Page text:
"In an ideal world, it could work pretty well. We live in a capitalistic society, however, and insurance companies are not going to voluntarily implode in order to make it easy to implement a Medicare for All system," says one urologist.
Urology Times reached out to three urologists (selected randomly) and asked them each the following question: What’s your opinion of Medicare for All?
"Being primarily a conservative, white male-dominated field, urologists overall are probably ambivalent about Medicare for All. From my own perspective, I think there is some merit to it. In an ideal world, it could work pretty well. We live in a capitalistic society, however, and insurance companies are not going to voluntarily implode in order to make it easy to implement a Medicare for All system.
The Affordable Care Act, for all of its glitches, was probably our best shot if all the states had participated. It actually increased the number of people who were insured, took people off bad plans, and got rid of a lot of predatory plans.
If people were truly genuine about fixing health care, they could’ve made that plan work, made needed improvements, and required all states to participate. That would be the closest we could probably get in a capitalist society.
One issue for this country is that insurance is often tied to employment, but not all plans are portable so that’s another glitch in the system.
The whole point of insurance coverage for everybody in a country like Sweden or Norway is that it spreads out the overall risk. When people can opt out, you have an entirely high-risk pool and that’s not sustainable. When everybody pays, that mitigates risk.
The best thing would be to get people who are truly interested in making health care affordable and make the Affordable Care Act work.”
Kelvin Moses, MD / Nashville, TN
“It’s interesting because I’m in Oregon and Oregon did a big expansion of Medicaid to open up health care. I’m not really for or against it currently, but the most interesting thing that happened when we opened up health care to a lot of people who didn’t have access [was] we actually had difficulty just accommodating all the people who came in.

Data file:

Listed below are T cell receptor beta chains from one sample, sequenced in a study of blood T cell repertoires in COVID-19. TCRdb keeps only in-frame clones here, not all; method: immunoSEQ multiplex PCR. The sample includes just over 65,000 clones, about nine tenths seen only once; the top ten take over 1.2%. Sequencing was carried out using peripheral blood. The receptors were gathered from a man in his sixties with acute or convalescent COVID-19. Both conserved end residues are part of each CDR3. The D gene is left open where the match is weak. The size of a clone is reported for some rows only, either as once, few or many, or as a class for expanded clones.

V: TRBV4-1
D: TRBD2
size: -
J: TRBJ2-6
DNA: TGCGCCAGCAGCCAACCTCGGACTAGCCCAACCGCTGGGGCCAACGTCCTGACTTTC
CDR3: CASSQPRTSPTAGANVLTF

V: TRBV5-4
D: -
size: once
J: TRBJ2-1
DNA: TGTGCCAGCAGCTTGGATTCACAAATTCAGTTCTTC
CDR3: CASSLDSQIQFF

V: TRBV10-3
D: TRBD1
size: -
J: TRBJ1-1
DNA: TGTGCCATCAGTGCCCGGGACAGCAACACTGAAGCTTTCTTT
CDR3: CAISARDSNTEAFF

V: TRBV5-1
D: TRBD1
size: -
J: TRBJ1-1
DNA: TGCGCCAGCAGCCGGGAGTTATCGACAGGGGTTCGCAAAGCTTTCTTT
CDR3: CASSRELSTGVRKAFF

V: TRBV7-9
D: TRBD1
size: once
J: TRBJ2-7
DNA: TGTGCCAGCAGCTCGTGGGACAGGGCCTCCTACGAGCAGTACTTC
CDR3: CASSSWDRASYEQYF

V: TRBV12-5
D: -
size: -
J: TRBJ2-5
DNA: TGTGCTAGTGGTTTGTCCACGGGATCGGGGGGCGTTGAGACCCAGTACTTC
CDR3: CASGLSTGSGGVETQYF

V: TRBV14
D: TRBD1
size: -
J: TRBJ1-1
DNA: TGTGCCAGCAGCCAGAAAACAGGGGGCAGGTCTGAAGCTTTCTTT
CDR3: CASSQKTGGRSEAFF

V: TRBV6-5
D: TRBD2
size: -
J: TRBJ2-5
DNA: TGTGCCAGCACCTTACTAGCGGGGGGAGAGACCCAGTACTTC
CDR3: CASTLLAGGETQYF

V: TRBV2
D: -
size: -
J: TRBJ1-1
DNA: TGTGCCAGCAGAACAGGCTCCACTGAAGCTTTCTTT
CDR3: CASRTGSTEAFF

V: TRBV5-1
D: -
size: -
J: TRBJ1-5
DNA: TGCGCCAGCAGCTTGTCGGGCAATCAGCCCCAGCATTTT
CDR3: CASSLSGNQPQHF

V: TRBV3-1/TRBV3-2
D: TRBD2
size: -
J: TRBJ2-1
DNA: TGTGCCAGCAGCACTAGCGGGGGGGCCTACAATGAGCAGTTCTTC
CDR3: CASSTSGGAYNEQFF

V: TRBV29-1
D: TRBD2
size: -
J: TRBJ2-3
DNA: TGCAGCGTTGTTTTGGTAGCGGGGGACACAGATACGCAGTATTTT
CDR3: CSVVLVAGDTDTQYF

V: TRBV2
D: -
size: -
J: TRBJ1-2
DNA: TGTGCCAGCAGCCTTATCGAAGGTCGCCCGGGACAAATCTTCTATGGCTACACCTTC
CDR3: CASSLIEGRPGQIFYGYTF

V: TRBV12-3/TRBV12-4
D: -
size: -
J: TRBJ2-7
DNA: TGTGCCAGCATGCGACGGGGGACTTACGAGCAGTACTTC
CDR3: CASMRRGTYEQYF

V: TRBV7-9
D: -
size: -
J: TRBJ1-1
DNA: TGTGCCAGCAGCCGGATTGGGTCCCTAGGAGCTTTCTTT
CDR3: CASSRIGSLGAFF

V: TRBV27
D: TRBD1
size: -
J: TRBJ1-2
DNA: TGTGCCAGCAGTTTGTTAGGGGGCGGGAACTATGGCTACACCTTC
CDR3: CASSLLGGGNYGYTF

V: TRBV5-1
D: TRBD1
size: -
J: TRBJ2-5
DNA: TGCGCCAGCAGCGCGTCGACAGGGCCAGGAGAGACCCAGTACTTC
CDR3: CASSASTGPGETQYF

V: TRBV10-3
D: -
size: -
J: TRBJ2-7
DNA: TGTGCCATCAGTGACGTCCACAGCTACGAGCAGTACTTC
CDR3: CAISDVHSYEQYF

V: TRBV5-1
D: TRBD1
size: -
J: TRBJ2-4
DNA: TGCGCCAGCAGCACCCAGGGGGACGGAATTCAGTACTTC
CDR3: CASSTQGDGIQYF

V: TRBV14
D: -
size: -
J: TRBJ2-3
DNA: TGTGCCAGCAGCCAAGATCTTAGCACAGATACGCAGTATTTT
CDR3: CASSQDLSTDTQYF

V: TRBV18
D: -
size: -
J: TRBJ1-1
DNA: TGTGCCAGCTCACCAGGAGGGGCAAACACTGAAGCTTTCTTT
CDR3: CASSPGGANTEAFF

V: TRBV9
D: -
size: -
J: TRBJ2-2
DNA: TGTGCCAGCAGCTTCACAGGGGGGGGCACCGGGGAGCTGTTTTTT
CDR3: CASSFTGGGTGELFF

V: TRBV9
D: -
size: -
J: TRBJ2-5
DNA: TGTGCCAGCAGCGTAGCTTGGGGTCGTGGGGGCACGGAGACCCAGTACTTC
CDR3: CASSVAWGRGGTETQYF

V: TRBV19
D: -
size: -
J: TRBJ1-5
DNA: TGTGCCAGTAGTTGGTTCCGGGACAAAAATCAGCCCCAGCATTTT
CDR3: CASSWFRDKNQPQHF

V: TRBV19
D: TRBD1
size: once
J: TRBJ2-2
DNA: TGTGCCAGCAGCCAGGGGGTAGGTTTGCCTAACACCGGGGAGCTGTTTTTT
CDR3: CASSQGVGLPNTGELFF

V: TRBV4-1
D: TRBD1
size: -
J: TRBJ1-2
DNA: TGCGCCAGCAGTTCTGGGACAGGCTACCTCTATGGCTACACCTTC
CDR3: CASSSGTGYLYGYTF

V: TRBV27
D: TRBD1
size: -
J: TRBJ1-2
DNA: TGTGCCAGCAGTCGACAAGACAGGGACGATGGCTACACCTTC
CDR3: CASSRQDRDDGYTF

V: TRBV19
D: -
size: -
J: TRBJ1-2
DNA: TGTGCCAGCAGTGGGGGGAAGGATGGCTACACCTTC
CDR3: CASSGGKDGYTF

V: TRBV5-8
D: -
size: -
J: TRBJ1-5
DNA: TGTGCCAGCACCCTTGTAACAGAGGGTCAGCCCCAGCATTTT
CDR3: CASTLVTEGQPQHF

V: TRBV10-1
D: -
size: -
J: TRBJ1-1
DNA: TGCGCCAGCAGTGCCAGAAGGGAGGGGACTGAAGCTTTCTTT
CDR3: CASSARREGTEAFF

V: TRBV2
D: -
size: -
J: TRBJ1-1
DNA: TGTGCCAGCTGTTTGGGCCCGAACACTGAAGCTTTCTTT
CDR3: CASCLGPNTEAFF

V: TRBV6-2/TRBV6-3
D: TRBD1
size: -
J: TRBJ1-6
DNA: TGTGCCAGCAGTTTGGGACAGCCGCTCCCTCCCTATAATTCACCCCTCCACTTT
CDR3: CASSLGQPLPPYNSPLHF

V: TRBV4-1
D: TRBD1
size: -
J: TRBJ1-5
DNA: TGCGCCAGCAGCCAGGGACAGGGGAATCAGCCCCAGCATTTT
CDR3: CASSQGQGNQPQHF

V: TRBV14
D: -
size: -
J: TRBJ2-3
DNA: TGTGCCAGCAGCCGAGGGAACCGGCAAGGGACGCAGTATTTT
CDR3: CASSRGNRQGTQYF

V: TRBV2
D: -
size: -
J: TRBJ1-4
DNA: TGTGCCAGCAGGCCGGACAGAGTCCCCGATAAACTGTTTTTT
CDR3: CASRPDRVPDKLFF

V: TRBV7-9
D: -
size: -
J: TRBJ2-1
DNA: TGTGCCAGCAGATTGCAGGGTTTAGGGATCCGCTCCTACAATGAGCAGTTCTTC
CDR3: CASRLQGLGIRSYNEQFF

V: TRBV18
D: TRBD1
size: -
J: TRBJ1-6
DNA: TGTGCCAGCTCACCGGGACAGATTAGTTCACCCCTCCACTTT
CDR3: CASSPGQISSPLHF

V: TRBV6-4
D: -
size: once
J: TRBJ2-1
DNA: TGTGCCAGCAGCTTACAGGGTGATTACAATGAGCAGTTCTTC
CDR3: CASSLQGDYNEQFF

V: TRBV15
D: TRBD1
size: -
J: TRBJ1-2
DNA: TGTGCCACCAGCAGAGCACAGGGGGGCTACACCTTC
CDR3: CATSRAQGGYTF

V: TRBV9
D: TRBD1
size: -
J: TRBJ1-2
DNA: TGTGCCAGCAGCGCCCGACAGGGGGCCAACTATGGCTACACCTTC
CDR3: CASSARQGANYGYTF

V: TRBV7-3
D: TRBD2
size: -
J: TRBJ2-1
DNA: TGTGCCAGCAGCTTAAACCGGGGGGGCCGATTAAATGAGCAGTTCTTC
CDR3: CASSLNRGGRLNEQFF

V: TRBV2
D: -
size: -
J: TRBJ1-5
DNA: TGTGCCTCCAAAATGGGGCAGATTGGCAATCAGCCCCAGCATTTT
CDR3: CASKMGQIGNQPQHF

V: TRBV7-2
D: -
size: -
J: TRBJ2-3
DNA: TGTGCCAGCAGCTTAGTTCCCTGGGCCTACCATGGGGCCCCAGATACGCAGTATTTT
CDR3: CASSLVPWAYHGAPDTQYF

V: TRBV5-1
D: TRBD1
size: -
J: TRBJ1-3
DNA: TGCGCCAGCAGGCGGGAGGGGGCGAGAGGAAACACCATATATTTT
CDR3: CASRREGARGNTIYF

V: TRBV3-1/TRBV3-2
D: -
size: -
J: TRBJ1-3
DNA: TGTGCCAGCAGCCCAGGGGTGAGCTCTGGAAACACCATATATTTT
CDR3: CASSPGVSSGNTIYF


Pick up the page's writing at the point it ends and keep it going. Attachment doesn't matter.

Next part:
Urology is stressed for manpower, so the first thing we noticed was an overwhelming number of patients. That was great because they were able to get treatment for their problems. But as far as access goes, my concern is that we may not have the manpower initially to handle Medicare for All. That’s no reason not to give people health care coverage, but we’d have to be sure we are prepared to deal with a large influx of patients.
I don’t really hear the manpower part discussed. It’s usually the payer system and reimbursement.
I also worry about new technologies. Urology is cutting edge; we like to keep advancing for better outcomes and results. I worry about the lag in the acceptance of payers to approve new testing or treatments, especially all the genetic stuff going on now in urology. I’m concerned if just one entity is deciding, it may hinder our growth as a specialty.
Currently, one insurer may be a quick adapter, while another stonewalls, but then other insurers come along because of competition and patient pressure on their insurance company.
I guess there’s the issue of paying for it, but I try not to get involved with that part and I hope they can figure that out.”
Jeffrey Scott Palmgren, MD / Albany, OR
“I think the reality of Medicare for All is fraught with multiple complexities that I’m not sure are well thought out, the most obvious being, how does this get paid for? And who pays for it?
The other very obvious complexity is, how does this affect my reimbursement for the services I provide?
One of the challenges for Medicare for All is, does everybody walking the earth automatically get Medicare? That’s a question I don’t think anybody has yet answered.
Does the billionaire and the single mother of five all have access to equal levels of care? That gets to the root of the discussion. Is health care a need, a right, or is it a luxury? Should each aspect of health care include seeing a specialist on demand at the time of your choosing, or just emergency care services? Are those all created equally?
Those are complex issues with no answers, just opinions. I think the overwhelming majority of people lie in the gray area; very few people lie on the absolute extremes.
I tend to personally lie in the middle as well. Most people probably deserve some access to emergent-level care. I just don’t believe everyone deserves access to all aspects of elective care or specialist care. I truly don’t believe that.
Besides the philosophical and political questions surrounding Medicare for All, I also think there’s the practical issue. You will absolutely see reimbursements to physicians decrease a lot if it’s adopted.”
Taylor Vaughan, MD / Pensacola, FL
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